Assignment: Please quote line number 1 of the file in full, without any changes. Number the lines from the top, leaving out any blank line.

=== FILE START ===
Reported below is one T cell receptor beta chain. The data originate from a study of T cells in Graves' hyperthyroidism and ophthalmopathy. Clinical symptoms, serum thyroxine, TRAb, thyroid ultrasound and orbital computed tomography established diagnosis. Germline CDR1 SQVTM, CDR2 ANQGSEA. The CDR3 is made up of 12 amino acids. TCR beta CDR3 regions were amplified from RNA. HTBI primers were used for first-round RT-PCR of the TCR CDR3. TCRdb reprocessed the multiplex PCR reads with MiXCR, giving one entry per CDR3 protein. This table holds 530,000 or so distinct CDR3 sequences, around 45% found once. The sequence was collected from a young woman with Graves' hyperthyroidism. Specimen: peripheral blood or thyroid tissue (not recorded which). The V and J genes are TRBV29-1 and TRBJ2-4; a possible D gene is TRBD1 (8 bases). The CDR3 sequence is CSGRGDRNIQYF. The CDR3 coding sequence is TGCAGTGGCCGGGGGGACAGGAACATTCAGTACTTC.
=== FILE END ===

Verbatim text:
Reported below is one T cell receptor beta chain. The data originate from a study of T cells in Graves' hyperthyroidism and ophthalmopathy. Clinical symptoms, serum thyroxine, TRAb, thyroid ultrasound and orbital computed tomography established diagnosis. Germline CDR1 SQVTM, CDR2 ANQGSEA. The CDR3 is made up of 12 amino acids. TCR beta CDR3 regions were amplified from RNA. HTBI primers were used for first-round RT-PCR of the TCR CDR3. TCRdb reprocessed the multiplex PCR reads with MiXCR, giving one entry per CDR3 protein. This table holds 530,000 or so distinct CDR3 sequences, around 45% found once. The sequence was collected from a young woman with Graves' hyperthyroidism. Specimen: peripheral blood or thyroid tissue (not recorded which). The V and J genes are TRBV29-1 and TRBJ2-4; a possible D gene is TRBD1 (8 bases). The CDR3 sequence is CSGRGDRNIQYF. The CDR3 coding sequence is TGCAGTGGCCGGGGGGACAGGAACATTCAGTACTTC.